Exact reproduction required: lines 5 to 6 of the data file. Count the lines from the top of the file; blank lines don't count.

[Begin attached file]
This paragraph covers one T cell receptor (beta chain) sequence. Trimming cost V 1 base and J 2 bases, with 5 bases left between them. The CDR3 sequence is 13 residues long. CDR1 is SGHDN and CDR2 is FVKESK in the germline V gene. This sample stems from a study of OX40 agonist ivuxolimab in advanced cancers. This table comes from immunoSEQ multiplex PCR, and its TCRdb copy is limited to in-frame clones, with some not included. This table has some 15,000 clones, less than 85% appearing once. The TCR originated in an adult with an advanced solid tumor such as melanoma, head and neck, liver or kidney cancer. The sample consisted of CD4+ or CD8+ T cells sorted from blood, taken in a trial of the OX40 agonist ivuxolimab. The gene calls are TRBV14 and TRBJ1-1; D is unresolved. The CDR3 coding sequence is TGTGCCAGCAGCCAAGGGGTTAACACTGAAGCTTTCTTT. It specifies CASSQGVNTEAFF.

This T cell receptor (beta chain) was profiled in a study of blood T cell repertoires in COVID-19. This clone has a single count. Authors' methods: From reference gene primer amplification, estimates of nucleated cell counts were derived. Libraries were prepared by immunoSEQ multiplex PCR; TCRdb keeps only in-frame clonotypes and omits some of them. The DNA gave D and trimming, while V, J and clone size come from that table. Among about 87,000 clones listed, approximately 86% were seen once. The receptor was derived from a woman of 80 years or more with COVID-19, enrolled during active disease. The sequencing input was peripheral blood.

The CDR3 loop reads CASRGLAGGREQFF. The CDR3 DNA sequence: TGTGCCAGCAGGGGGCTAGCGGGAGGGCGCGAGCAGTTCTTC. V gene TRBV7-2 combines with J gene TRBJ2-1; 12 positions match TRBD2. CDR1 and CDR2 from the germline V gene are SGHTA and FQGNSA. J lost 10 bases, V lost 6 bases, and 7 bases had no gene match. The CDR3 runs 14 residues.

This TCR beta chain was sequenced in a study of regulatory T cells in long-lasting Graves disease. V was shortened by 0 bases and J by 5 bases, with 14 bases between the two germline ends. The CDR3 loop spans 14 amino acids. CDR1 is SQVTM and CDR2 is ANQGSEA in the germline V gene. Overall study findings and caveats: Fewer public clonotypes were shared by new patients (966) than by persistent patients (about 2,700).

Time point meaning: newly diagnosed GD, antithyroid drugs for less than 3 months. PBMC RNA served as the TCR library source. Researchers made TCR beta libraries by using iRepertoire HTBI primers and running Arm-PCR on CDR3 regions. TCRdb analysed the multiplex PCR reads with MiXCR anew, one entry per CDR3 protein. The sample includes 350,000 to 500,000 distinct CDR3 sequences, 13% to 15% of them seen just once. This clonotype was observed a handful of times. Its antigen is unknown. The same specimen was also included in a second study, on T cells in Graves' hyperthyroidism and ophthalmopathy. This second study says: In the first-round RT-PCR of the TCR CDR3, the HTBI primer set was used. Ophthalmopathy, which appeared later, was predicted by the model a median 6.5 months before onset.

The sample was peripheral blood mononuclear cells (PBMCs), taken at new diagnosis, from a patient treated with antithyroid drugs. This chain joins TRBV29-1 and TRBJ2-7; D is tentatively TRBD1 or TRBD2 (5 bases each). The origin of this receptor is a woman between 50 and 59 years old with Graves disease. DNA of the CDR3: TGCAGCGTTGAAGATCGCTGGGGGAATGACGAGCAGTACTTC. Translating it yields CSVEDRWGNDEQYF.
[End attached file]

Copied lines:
Time point meaning: newly diagnosed GD, antithyroid drugs for less than 3 months. PBMC RNA served as the TCR library source. Researchers made TCR beta libraries by using iRepertoire HTBI primers and running Arm-PCR on CDR3 regions. TCRdb analysed the multiplex PCR reads with MiXCR anew, one entry per CDR3 protein. The sample includes 350,000 to 500,000 distinct CDR3 sequences, 13% to 15% of them seen just once. This clonotype was observed a handful of times. Its antigen is unknown. The same specimen was also included in a second study, on T cells in Graves' hyperthyroidism and ophthalmopathy. This second study says: In the first-round RT-PCR of the TCR CDR3, the HTBI primer set was used. Ophthalmopathy, which appeared later, was predicted by the model a median 6.5 months before onset.

The sample was peripheral blood mononuclear cells (PBMCs), taken at new diagnosis, from a patient treated with antithyroid drugs. This chain joins TRBV29-1 and TRBJ2-7; D is tentatively TRBD1 or TRBD2 (5 bases each). The origin of this receptor is a woman between 50 and 59 years old with Graves disease. DNA of the CDR3: TGCAGCGTTGAAGATCGCTGGGGGAATGACGAGCAGTACTTC. Translating it yields CSVEDRWGNDEQYF.